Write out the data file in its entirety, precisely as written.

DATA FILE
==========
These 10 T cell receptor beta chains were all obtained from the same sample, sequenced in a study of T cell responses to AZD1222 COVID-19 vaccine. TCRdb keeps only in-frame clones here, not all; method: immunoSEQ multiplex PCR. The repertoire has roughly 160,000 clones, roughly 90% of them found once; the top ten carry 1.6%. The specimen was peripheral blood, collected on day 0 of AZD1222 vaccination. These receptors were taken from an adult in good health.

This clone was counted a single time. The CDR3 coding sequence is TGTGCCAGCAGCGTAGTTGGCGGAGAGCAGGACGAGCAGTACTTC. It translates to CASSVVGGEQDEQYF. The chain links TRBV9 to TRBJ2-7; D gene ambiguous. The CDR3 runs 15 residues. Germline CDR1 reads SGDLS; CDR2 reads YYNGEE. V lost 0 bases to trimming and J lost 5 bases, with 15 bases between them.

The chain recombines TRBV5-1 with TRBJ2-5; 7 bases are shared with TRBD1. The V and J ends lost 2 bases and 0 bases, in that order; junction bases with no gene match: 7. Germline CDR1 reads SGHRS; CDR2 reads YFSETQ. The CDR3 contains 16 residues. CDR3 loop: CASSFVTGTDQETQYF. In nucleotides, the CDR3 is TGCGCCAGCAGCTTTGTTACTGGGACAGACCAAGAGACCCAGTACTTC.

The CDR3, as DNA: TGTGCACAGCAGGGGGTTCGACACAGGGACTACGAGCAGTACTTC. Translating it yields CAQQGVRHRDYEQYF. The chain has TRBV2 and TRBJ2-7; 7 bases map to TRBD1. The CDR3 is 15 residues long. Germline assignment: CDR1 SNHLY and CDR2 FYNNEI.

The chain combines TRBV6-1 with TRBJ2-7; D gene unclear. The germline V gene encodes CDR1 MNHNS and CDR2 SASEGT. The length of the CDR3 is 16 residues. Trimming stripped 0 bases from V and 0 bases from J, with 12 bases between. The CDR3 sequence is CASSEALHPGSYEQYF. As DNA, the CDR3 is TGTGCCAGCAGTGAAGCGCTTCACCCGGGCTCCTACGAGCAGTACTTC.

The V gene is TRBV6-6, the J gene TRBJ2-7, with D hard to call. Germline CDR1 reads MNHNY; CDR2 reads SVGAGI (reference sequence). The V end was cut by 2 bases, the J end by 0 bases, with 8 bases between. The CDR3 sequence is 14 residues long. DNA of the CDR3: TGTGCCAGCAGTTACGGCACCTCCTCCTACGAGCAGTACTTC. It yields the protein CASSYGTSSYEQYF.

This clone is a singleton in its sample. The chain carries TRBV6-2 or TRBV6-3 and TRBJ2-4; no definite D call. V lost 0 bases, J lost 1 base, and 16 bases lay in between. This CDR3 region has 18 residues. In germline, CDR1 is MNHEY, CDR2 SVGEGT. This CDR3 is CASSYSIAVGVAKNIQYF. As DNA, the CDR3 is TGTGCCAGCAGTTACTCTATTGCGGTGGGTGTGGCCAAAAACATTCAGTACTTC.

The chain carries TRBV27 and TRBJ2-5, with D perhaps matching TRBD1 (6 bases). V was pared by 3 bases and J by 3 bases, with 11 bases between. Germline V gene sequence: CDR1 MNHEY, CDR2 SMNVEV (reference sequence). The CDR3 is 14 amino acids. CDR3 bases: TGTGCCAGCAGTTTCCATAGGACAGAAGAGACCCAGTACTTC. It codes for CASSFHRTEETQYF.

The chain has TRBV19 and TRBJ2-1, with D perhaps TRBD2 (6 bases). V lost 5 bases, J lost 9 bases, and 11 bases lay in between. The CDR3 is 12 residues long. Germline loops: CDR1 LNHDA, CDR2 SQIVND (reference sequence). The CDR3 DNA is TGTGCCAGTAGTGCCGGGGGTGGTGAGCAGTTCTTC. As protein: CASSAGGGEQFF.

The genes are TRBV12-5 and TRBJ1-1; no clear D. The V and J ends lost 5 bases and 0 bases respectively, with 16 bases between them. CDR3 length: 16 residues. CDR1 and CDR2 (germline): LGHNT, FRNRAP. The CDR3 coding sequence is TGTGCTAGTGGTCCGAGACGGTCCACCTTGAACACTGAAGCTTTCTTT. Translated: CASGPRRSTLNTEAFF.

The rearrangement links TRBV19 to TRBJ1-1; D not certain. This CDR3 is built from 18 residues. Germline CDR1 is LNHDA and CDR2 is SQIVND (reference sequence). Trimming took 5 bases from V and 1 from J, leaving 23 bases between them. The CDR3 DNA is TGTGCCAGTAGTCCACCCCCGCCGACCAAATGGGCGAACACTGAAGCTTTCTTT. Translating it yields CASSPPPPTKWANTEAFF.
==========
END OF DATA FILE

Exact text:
These 10 T cell receptor beta chains were all obtained from the same sample, sequenced in a study of T cell responses to AZD1222 COVID-19 vaccine. TCRdb keeps only in-frame clones here, not all; method: immunoSEQ multiplex PCR. The repertoire has roughly 160,000 clones, roughly 90% of them found once; the top ten carry 1.6%. The specimen was peripheral blood, collected on day 0 of AZD1222 vaccination. These receptors were taken from an adult in good health.

This clone was counted a single time. The CDR3 coding sequence is TGTGCCAGCAGCGTAGTTGGCGGAGAGCAGGACGAGCAGTACTTC. It translates to CASSVVGGEQDEQYF. The chain links TRBV9 to TRBJ2-7; D gene ambiguous. The CDR3 runs 15 residues. Germline CDR1 reads SGDLS; CDR2 reads YYNGEE. V lost 0 bases to trimming and J lost 5 bases, with 15 bases between them.

The chain recombines TRBV5-1 with TRBJ2-5; 7 bases are shared with TRBD1. The V and J ends lost 2 bases and 0 bases, in that order; junction bases with no gene match: 7. Germline CDR1 reads SGHRS; CDR2 reads YFSETQ. The CDR3 contains 16 residues. CDR3 loop: CASSFVTGTDQETQYF. In nucleotides, the CDR3 is TGCGCCAGCAGCTTTGTTACTGGGACAGACCAAGAGACCCAGTACTTC.

The CDR3, as DNA: TGTGCACAGCAGGGGGTTCGACACAGGGACTACGAGCAGTACTTC. Translating it yields CAQQGVRHRDYEQYF. The chain has TRBV2 and TRBJ2-7; 7 bases map to TRBD1. The CDR3 is 15 residues long. Germline assignment: CDR1 SNHLY and CDR2 FYNNEI.

The chain combines TRBV6-1 with TRBJ2-7; D gene unclear. The germline V gene encodes CDR1 MNHNS and CDR2 SASEGT. The length of the CDR3 is 16 residues. Trimming stripped 0 bases from V and 0 bases from J, with 12 bases between. The CDR3 sequence is CASSEALHPGSYEQYF. As DNA, the CDR3 is TGTGCCAGCAGTGAAGCGCTTCACCCGGGCTCCTACGAGCAGTACTTC.

The V gene is TRBV6-6, the J gene TRBJ2-7, with D hard to call. Germline CDR1 reads MNHNY; CDR2 reads SVGAGI (reference sequence). The V end was cut by 2 bases, the J end by 0 bases, with 8 bases between. The CDR3 sequence is 14 residues long. DNA of the CDR3: TGTGCCAGCAGTTACGGCACCTCCTCCTACGAGCAGTACTTC. It yields the protein CASSYGTSSYEQYF.

This clone is a singleton in its sample. The chain carries TRBV6-2 or TRBV6-3 and TRBJ2-4; no definite D call. V lost 0 bases, J lost 1 base, and 16 bases lay in between. This CDR3 region has 18 residues. In germline, CDR1 is MNHEY, CDR2 SVGEGT. This CDR3 is CASSYSIAVGVAKNIQYF. As DNA, the CDR3 is TGTGCCAGCAGTTACTCTATTGCGGTGGGTGTGGCCAAAAACATTCAGTACTTC.

The chain carries TRBV27 and TRBJ2-5, with D perhaps matching TRBD1 (6 bases). V was pared by 3 bases and J by 3 bases, with 11 bases between. Germline V gene sequence: CDR1 MNHEY, CDR2 SMNVEV (reference sequence). The CDR3 is 14 amino acids. CDR3 bases: TGTGCCAGCAGTTTCCATAGGACAGAAGAGACCCAGTACTTC. It codes for CASSFHRTEETQYF.

The chain has TRBV19 and TRBJ2-1, with D perhaps TRBD2 (6 bases). V lost 5 bases, J lost 9 bases, and 11 bases lay in between. The CDR3 is 12 residues long. Germline loops: CDR1 LNHDA, CDR2 SQIVND (reference sequence). The CDR3 DNA is TGTGCCAGTAGTGCCGGGGGTGGTGAGCAGTTCTTC. As protein: CASSAGGGEQFF.

The genes are TRBV12-5 and TRBJ1-1; no clear D. The V and J ends lost 5 bases and 0 bases respectively, with 16 bases between them. CDR3 length: 16 residues. CDR1 and CDR2 (germline): LGHNT, FRNRAP. The CDR3 coding sequence is TGTGCTAGTGGTCCGAGACGGTCCACCTTGAACACTGAAGCTTTCTTT. Translated: CASGPRRSTLNTEAFF.

The rearrangement links TRBV19 to TRBJ1-1; D not certain. This CDR3 is built from 18 residues. Germline CDR1 is LNHDA and CDR2 is SQIVND (reference sequence). Trimming took 5 bases from V and 1 from J, leaving 23 bases between them. The CDR3 DNA is TGTGCCAGTAGTCCACCCCCGCCGACCAAATGGGCGAACACTGAAGCTTTCTTT. Translating it yields CASSPPPPTKWANTEAFF.